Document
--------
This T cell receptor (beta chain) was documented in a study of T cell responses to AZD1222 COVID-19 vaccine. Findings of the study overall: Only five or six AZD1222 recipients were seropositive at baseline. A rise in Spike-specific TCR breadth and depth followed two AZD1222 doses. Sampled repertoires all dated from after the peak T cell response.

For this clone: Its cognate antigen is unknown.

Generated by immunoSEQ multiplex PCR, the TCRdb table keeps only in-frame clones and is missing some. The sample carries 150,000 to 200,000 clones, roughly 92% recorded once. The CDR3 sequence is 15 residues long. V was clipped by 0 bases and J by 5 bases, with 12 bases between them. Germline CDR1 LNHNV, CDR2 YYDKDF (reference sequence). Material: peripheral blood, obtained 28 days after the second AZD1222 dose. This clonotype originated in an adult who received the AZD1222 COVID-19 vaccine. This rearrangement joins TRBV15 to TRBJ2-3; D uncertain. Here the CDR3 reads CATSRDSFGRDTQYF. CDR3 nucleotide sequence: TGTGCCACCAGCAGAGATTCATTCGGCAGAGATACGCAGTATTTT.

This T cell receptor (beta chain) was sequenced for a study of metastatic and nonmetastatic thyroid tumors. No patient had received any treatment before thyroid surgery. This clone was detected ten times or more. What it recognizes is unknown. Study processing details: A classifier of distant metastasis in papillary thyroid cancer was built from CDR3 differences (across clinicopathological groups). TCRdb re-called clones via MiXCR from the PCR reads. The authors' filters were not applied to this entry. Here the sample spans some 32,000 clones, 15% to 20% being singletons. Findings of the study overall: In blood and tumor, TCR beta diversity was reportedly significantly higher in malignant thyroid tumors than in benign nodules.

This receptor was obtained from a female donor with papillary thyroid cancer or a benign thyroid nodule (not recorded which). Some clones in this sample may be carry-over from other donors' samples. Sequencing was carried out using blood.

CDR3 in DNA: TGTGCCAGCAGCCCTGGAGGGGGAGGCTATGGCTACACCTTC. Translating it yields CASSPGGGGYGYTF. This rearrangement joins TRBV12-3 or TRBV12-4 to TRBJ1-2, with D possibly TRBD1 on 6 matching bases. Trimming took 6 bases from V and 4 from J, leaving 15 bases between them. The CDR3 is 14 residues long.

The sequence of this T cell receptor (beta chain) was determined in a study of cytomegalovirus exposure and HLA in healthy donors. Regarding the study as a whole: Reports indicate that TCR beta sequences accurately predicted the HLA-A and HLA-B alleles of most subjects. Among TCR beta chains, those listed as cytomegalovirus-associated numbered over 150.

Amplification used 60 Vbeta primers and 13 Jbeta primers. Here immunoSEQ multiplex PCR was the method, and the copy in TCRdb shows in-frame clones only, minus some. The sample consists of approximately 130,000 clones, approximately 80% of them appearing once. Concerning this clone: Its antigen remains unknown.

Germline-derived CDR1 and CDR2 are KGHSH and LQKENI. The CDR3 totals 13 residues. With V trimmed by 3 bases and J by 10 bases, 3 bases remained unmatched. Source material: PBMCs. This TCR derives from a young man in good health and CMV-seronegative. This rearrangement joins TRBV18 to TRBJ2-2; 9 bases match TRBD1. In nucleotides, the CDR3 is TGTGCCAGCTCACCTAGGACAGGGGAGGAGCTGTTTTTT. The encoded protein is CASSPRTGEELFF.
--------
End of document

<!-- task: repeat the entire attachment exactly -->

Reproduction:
This T cell receptor (beta chain) was documented in a study of T cell responses to AZD1222 COVID-19 vaccine. Findings of the study overall: Only five or six AZD1222 recipients were seropositive at baseline. A rise in Spike-specific TCR breadth and depth followed two AZD1222 doses. Sampled repertoires all dated from after the peak T cell response.

For this clone: Its cognate antigen is unknown.

Generated by immunoSEQ multiplex PCR, the TCRdb table keeps only in-frame clones and is missing some. The sample carries 150,000 to 200,000 clones, roughly 92% recorded once. The CDR3 sequence is 15 residues long. V was clipped by 0 bases and J by 5 bases, with 12 bases between them. Germline CDR1 LNHNV, CDR2 YYDKDF (reference sequence). Material: peripheral blood, obtained 28 days after the second AZD1222 dose. This clonotype originated in an adult who received the AZD1222 COVID-19 vaccine. This rearrangement joins TRBV15 to TRBJ2-3; D uncertain. Here the CDR3 reads CATSRDSFGRDTQYF. CDR3 nucleotide sequence: TGTGCCACCAGCAGAGATTCATTCGGCAGAGATACGCAGTATTTT.

This T cell receptor (beta chain) was sequenced for a study of metastatic and nonmetastatic thyroid tumors. No patient had received any treatment before thyroid surgery. This clone was detected ten times or more. What it recognizes is unknown. Study processing details: A classifier of distant metastasis in papillary thyroid cancer was built from CDR3 differences (across clinicopathological groups). TCRdb re-called clones via MiXCR from the PCR reads. The authors' filters were not applied to this entry. Here the sample spans some 32,000 clones, 15% to 20% being singletons. Findings of the study overall: In blood and tumor, TCR beta diversity was reportedly significantly higher in malignant thyroid tumors than in benign nodules.

This receptor was obtained from a female donor with papillary thyroid cancer or a benign thyroid nodule (not recorded which). Some clones in this sample may be carry-over from other donors' samples. Sequencing was carried out using blood.

CDR3 in DNA: TGTGCCAGCAGCCCTGGAGGGGGAGGCTATGGCTACACCTTC. Translating it yields CASSPGGGGYGYTF. This rearrangement joins TRBV12-3 or TRBV12-4 to TRBJ1-2, with D possibly TRBD1 on 6 matching bases. Trimming took 6 bases from V and 4 from J, leaving 15 bases between them. The CDR3 is 14 residues long.

The sequence of this T cell receptor (beta chain) was determined in a study of cytomegalovirus exposure and HLA in healthy donors. Regarding the study as a whole: Reports indicate that TCR beta sequences accurately predicted the HLA-A and HLA-B alleles of most subjects. Among TCR beta chains, those listed as cytomegalovirus-associated numbered over 150.

Amplification used 60 Vbeta primers and 13 Jbeta primers. Here immunoSEQ multiplex PCR was the method, and the copy in TCRdb shows in-frame clones only, minus some. The sample consists of approximately 130,000 clones, approximately 80% of them appearing once. Concerning this clone: Its antigen remains unknown.

Germline-derived CDR1 and CDR2 are KGHSH and LQKENI. The CDR3 totals 13 residues. With V trimmed by 3 bases and J by 10 bases, 3 bases remained unmatched. Source material: PBMCs. This TCR derives from a young man in good health and CMV-seronegative. This rearrangement joins TRBV18 to TRBJ2-2; 9 bases match TRBD1. In nucleotides, the CDR3 is TGTGCCAGCTCACCTAGGACAGGGGAGGAGCTGTTTTTT. The encoded protein is CASSPRTGEELFF.